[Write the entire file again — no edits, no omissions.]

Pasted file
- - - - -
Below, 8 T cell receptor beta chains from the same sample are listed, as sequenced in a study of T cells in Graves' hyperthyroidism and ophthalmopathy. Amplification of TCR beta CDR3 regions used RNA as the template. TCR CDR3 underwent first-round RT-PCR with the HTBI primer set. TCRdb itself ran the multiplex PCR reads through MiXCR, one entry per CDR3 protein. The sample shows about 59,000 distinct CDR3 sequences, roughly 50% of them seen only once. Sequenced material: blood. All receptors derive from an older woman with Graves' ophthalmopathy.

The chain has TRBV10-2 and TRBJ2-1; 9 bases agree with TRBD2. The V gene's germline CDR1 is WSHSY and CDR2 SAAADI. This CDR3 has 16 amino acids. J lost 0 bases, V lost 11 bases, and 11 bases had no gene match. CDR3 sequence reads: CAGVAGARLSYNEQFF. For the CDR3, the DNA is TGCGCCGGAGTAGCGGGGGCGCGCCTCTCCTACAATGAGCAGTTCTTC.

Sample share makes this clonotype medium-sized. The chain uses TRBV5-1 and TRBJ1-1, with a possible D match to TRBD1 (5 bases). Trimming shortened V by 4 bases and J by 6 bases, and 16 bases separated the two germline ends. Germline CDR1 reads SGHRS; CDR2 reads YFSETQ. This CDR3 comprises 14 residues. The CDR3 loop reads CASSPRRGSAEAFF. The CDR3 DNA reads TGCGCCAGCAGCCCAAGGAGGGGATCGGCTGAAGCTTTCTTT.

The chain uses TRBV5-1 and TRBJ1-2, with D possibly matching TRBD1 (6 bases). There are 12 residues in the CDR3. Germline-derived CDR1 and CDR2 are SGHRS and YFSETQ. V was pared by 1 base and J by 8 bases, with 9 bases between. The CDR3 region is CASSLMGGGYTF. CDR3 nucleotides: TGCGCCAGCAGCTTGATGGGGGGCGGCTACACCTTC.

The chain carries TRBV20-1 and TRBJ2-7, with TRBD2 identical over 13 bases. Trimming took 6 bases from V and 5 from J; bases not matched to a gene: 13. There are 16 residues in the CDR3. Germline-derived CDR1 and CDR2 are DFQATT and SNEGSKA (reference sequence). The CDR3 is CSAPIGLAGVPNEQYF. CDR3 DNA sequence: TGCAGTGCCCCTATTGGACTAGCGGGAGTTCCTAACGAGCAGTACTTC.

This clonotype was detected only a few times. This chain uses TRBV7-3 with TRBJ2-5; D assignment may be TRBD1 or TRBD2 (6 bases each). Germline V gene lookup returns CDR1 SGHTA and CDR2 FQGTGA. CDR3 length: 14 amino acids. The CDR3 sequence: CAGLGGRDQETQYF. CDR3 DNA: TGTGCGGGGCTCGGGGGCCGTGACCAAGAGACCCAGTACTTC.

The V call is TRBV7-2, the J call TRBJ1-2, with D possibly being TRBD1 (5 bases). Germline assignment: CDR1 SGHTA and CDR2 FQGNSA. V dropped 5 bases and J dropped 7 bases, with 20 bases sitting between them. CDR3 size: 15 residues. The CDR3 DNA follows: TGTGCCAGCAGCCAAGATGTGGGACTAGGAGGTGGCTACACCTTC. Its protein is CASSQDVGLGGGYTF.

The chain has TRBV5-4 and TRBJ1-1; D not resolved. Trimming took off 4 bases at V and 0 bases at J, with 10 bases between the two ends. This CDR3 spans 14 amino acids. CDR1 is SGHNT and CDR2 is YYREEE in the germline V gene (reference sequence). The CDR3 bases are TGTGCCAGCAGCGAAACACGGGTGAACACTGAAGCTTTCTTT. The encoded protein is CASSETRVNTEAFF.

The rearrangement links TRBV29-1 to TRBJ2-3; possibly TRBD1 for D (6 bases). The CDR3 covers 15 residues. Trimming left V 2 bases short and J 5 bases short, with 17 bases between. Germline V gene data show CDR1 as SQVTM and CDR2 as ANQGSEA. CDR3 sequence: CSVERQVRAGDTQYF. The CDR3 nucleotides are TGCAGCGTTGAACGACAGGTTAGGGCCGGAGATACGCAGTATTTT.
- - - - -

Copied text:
Below, 8 T cell receptor beta chains from the same sample are listed, as sequenced in a study of T cells in Graves' hyperthyroidism and ophthalmopathy. Amplification of TCR beta CDR3 regions used RNA as the template. TCR CDR3 underwent first-round RT-PCR with the HTBI primer set. TCRdb itself ran the multiplex PCR reads through MiXCR, one entry per CDR3 protein. The sample shows about 59,000 distinct CDR3 sequences, roughly 50% of them seen only once. Sequenced material: blood. All receptors derive from an older woman with Graves' ophthalmopathy.

The chain has TRBV10-2 and TRBJ2-1; 9 bases agree with TRBD2. The V gene's germline CDR1 is WSHSY and CDR2 SAAADI. This CDR3 has 16 amino acids. J lost 0 bases, V lost 11 bases, and 11 bases had no gene match. CDR3 sequence reads: CAGVAGARLSYNEQFF. For the CDR3, the DNA is TGCGCCGGAGTAGCGGGGGCGCGCCTCTCCTACAATGAGCAGTTCTTC.

Sample share makes this clonotype medium-sized. The chain uses TRBV5-1 and TRBJ1-1, with a possible D match to TRBD1 (5 bases). Trimming shortened V by 4 bases and J by 6 bases, and 16 bases separated the two germline ends. Germline CDR1 reads SGHRS; CDR2 reads YFSETQ. This CDR3 comprises 14 residues. The CDR3 loop reads CASSPRRGSAEAFF. The CDR3 DNA reads TGCGCCAGCAGCCCAAGGAGGGGATCGGCTGAAGCTTTCTTT.

The chain uses TRBV5-1 and TRBJ1-2, with D possibly matching TRBD1 (6 bases). There are 12 residues in the CDR3. Germline-derived CDR1 and CDR2 are SGHRS and YFSETQ. V was pared by 1 base and J by 8 bases, with 9 bases between. The CDR3 region is CASSLMGGGYTF. CDR3 nucleotides: TGCGCCAGCAGCTTGATGGGGGGCGGCTACACCTTC.

The chain carries TRBV20-1 and TRBJ2-7, with TRBD2 identical over 13 bases. Trimming took 6 bases from V and 5 from J; bases not matched to a gene: 13. There are 16 residues in the CDR3. Germline-derived CDR1 and CDR2 are DFQATT and SNEGSKA (reference sequence). The CDR3 is CSAPIGLAGVPNEQYF. CDR3 DNA sequence: TGCAGTGCCCCTATTGGACTAGCGGGAGTTCCTAACGAGCAGTACTTC.

This clonotype was detected only a few times. This chain uses TRBV7-3 with TRBJ2-5; D assignment may be TRBD1 or TRBD2 (6 bases each). Germline V gene lookup returns CDR1 SGHTA and CDR2 FQGTGA. CDR3 length: 14 amino acids. The CDR3 sequence: CAGLGGRDQETQYF. CDR3 DNA: TGTGCGGGGCTCGGGGGCCGTGACCAAGAGACCCAGTACTTC.

The V call is TRBV7-2, the J call TRBJ1-2, with D possibly being TRBD1 (5 bases). Germline assignment: CDR1 SGHTA and CDR2 FQGNSA. V dropped 5 bases and J dropped 7 bases, with 20 bases sitting between them. CDR3 size: 15 residues. The CDR3 DNA follows: TGTGCCAGCAGCCAAGATGTGGGACTAGGAGGTGGCTACACCTTC. Its protein is CASSQDVGLGGGYTF.

The chain has TRBV5-4 and TRBJ1-1; D not resolved. Trimming took off 4 bases at V and 0 bases at J, with 10 bases between the two ends. This CDR3 spans 14 amino acids. CDR1 is SGHNT and CDR2 is YYREEE in the germline V gene (reference sequence). The CDR3 bases are TGTGCCAGCAGCGAAACACGGGTGAACACTGAAGCTTTCTTT. The encoded protein is CASSETRVNTEAFF.

The rearrangement links TRBV29-1 to TRBJ2-3; possibly TRBD1 for D (6 bases). The CDR3 covers 15 residues. Trimming left V 2 bases short and J 5 bases short, with 17 bases between. Germline V gene data show CDR1 as SQVTM and CDR2 as ANQGSEA. CDR3 sequence: CSVERQVRAGDTQYF. The CDR3 nucleotides are TGCAGCGTTGAACGACAGGTTAGGGCCGGAGATACGCAGTATTTT.